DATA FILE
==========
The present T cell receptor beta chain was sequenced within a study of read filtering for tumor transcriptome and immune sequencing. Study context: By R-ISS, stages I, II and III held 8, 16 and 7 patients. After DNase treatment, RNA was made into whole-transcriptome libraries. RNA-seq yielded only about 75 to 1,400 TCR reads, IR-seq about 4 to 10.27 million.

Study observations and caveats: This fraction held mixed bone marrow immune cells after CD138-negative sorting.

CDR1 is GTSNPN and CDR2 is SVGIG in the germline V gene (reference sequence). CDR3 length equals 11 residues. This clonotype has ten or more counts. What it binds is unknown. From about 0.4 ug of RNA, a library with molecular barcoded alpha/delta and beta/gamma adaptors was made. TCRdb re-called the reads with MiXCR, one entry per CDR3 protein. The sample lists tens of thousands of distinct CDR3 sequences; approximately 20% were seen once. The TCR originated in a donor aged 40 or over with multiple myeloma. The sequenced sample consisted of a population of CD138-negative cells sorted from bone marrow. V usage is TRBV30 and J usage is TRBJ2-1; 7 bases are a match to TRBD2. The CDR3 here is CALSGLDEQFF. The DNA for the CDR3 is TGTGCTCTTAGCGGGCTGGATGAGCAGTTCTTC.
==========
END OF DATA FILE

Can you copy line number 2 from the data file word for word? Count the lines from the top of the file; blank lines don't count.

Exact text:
Study observations and caveats: This fraction held mixed bone marrow immune cells after CD138-negative sorting.